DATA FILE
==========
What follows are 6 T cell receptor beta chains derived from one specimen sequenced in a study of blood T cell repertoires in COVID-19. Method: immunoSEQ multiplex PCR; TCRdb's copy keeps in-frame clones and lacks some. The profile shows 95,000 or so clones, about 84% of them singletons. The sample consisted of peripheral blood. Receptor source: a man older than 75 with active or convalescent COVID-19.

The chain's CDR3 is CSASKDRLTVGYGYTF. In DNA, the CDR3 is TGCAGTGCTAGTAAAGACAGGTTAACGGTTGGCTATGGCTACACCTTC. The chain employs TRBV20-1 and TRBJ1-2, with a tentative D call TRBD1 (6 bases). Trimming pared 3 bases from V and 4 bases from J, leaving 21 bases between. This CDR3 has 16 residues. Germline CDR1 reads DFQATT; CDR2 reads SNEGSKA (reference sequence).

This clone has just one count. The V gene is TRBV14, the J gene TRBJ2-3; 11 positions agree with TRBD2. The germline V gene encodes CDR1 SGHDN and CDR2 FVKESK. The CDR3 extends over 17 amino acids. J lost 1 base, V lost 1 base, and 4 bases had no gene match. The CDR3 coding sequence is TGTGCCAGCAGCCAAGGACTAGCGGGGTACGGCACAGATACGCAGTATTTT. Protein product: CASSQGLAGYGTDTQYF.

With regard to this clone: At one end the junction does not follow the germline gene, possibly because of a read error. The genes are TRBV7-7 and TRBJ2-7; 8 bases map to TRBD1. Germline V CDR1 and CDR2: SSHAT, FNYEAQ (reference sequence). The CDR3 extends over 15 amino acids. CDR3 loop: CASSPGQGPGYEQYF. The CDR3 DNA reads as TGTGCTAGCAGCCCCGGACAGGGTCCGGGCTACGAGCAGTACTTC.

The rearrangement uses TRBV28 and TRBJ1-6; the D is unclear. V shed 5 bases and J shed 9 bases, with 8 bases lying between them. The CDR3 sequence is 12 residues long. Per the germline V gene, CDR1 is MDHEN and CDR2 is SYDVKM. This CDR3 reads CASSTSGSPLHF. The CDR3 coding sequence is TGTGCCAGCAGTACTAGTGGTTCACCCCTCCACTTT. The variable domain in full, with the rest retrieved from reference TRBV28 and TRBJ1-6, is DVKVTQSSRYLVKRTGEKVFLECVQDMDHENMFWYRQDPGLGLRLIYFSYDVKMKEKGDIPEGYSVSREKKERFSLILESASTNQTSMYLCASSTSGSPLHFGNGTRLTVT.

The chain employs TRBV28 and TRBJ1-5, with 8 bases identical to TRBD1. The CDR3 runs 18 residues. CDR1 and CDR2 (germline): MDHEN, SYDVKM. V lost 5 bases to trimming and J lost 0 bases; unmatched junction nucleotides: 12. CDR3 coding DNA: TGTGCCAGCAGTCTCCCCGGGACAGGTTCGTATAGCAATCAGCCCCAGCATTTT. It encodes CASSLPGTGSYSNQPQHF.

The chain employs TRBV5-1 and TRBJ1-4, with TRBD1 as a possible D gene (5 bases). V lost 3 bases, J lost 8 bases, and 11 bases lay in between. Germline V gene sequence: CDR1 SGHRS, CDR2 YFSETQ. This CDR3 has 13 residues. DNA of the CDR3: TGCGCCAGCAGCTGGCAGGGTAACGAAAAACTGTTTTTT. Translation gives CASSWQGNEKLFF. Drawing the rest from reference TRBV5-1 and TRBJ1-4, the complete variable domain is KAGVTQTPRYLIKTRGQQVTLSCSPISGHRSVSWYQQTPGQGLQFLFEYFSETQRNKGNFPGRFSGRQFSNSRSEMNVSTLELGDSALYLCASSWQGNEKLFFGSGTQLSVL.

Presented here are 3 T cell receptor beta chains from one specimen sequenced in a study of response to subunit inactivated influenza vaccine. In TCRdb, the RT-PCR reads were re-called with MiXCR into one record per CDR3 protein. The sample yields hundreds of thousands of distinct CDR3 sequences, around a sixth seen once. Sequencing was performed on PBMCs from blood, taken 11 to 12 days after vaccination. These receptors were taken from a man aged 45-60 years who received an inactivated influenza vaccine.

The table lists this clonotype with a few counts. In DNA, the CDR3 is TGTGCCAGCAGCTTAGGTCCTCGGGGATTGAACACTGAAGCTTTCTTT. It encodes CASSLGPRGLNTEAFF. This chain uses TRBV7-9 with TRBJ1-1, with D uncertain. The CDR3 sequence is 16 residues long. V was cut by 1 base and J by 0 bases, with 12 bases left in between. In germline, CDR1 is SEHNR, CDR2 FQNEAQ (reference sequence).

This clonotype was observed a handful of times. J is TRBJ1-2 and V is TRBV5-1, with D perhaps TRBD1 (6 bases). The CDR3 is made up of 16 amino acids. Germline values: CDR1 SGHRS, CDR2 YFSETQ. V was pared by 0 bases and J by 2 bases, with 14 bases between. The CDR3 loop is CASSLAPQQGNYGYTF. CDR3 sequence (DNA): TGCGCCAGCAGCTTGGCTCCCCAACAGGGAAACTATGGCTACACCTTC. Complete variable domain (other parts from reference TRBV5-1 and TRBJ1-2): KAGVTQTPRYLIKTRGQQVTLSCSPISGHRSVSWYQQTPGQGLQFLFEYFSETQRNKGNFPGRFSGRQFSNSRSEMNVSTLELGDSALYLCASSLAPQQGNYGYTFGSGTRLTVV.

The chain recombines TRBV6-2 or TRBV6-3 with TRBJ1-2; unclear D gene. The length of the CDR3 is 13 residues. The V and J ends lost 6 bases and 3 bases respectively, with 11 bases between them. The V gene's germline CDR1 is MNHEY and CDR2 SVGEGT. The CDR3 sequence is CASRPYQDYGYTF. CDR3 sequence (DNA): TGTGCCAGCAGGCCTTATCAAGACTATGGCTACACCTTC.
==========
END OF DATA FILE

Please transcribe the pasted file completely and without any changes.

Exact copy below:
What follows are 6 T cell receptor beta chains derived from one specimen sequenced in a study of blood T cell repertoires in COVID-19. Method: immunoSEQ multiplex PCR; TCRdb's copy keeps in-frame clones and lacks some. The profile shows 95,000 or so clones, about 84% of them singletons. The sample consisted of peripheral blood. Receptor source: a man older than 75 with active or convalescent COVID-19.

The chain's CDR3 is CSASKDRLTVGYGYTF. In DNA, the CDR3 is TGCAGTGCTAGTAAAGACAGGTTAACGGTTGGCTATGGCTACACCTTC. The chain employs TRBV20-1 and TRBJ1-2, with a tentative D call TRBD1 (6 bases). Trimming pared 3 bases from V and 4 bases from J, leaving 21 bases between. This CDR3 has 16 residues. Germline CDR1 reads DFQATT; CDR2 reads SNEGSKA (reference sequence).

This clone has just one count. The V gene is TRBV14, the J gene TRBJ2-3; 11 positions agree with TRBD2. The germline V gene encodes CDR1 SGHDN and CDR2 FVKESK. The CDR3 extends over 17 amino acids. J lost 1 base, V lost 1 base, and 4 bases had no gene match. The CDR3 coding sequence is TGTGCCAGCAGCCAAGGACTAGCGGGGTACGGCACAGATACGCAGTATTTT. Protein product: CASSQGLAGYGTDTQYF.

With regard to this clone: At one end the junction does not follow the germline gene, possibly because of a read error. The genes are TRBV7-7 and TRBJ2-7; 8 bases map to TRBD1. Germline V CDR1 and CDR2: SSHAT, FNYEAQ (reference sequence). The CDR3 extends over 15 amino acids. CDR3 loop: CASSPGQGPGYEQYF. The CDR3 DNA reads as TGTGCTAGCAGCCCCGGACAGGGTCCGGGCTACGAGCAGTACTTC.

The rearrangement uses TRBV28 and TRBJ1-6; the D is unclear. V shed 5 bases and J shed 9 bases, with 8 bases lying between them. The CDR3 sequence is 12 residues long. Per the germline V gene, CDR1 is MDHEN and CDR2 is SYDVKM. This CDR3 reads CASSTSGSPLHF. The CDR3 coding sequence is TGTGCCAGCAGTACTAGTGGTTCACCCCTCCACTTT. The variable domain in full, with the rest retrieved from reference TRBV28 and TRBJ1-6, is DVKVTQSSRYLVKRTGEKVFLECVQDMDHENMFWYRQDPGLGLRLIYFSYDVKMKEKGDIPEGYSVSREKKERFSLILESASTNQTSMYLCASSTSGSPLHFGNGTRLTVT.

The chain employs TRBV28 and TRBJ1-5, with 8 bases identical to TRBD1. The CDR3 runs 18 residues. CDR1 and CDR2 (germline): MDHEN, SYDVKM. V lost 5 bases to trimming and J lost 0 bases; unmatched junction nucleotides: 12. CDR3 coding DNA: TGTGCCAGCAGTCTCCCCGGGACAGGTTCGTATAGCAATCAGCCCCAGCATTTT. It encodes CASSLPGTGSYSNQPQHF.

The chain employs TRBV5-1 and TRBJ1-4, with TRBD1 as a possible D gene (5 bases). V lost 3 bases, J lost 8 bases, and 11 bases lay in between. Germline V gene sequence: CDR1 SGHRS, CDR2 YFSETQ. This CDR3 has 13 residues. DNA of the CDR3: TGCGCCAGCAGCTGGCAGGGTAACGAAAAACTGTTTTTT. Translation gives CASSWQGNEKLFF. Drawing the rest from reference TRBV5-1 and TRBJ1-4, the complete variable domain is KAGVTQTPRYLIKTRGQQVTLSCSPISGHRSVSWYQQTPGQGLQFLFEYFSETQRNKGNFPGRFSGRQFSNSRSEMNVSTLELGDSALYLCASSWQGNEKLFFGSGTQLSVL.

Presented here are 3 T cell receptor beta chains from one specimen sequenced in a study of response to subunit inactivated influenza vaccine. In TCRdb, the RT-PCR reads were re-called with MiXCR into one record per CDR3 protein. The sample yields hundreds of thousands of distinct CDR3 sequences, around a sixth seen once. Sequencing was performed on PBMCs from blood, taken 11 to 12 days after vaccination. These receptors were taken from a man aged 45-60 years who received an inactivated influenza vaccine.

The table lists this clonotype with a few counts. In DNA, the CDR3 is TGTGCCAGCAGCTTAGGTCCTCGGGGATTGAACACTGAAGCTTTCTTT. It encodes CASSLGPRGLNTEAFF. This chain uses TRBV7-9 with TRBJ1-1, with D uncertain. The CDR3 sequence is 16 residues long. V was cut by 1 base and J by 0 bases, with 12 bases left in between. In germline, CDR1 is SEHNR, CDR2 FQNEAQ (reference sequence).

This clonotype was observed a handful of times. J is TRBJ1-2 and V is TRBV5-1, with D perhaps TRBD1 (6 bases). The CDR3 is made up of 16 amino acids. Germline values: CDR1 SGHRS, CDR2 YFSETQ. V was pared by 0 bases and J by 2 bases, with 14 bases between. The CDR3 loop is CASSLAPQQGNYGYTF. CDR3 sequence (DNA): TGCGCCAGCAGCTTGGCTCCCCAACAGGGAAACTATGGCTACACCTTC. Complete variable domain (other parts from reference TRBV5-1 and TRBJ1-2): KAGVTQTPRYLIKTRGQQVTLSCSPISGHRSVSWYQQTPGQGLQFLFEYFSETQRNKGNFPGRFSGRQFSNSRSEMNVSTLELGDSALYLCASSLAPQQGNYGYTFGSGTRLTVV.

The chain recombines TRBV6-2 or TRBV6-3 with TRBJ1-2; unclear D gene. The length of the CDR3 is 13 residues. The V and J ends lost 6 bases and 3 bases respectively, with 11 bases between them. The V gene's germline CDR1 is MNHEY and CDR2 SVGEGT. The CDR3 sequence is CASRPYQDYGYTF. CDR3 sequence (DNA): TGTGCCAGCAGGCCTTATCAAGACTATGGCTACACCTTC.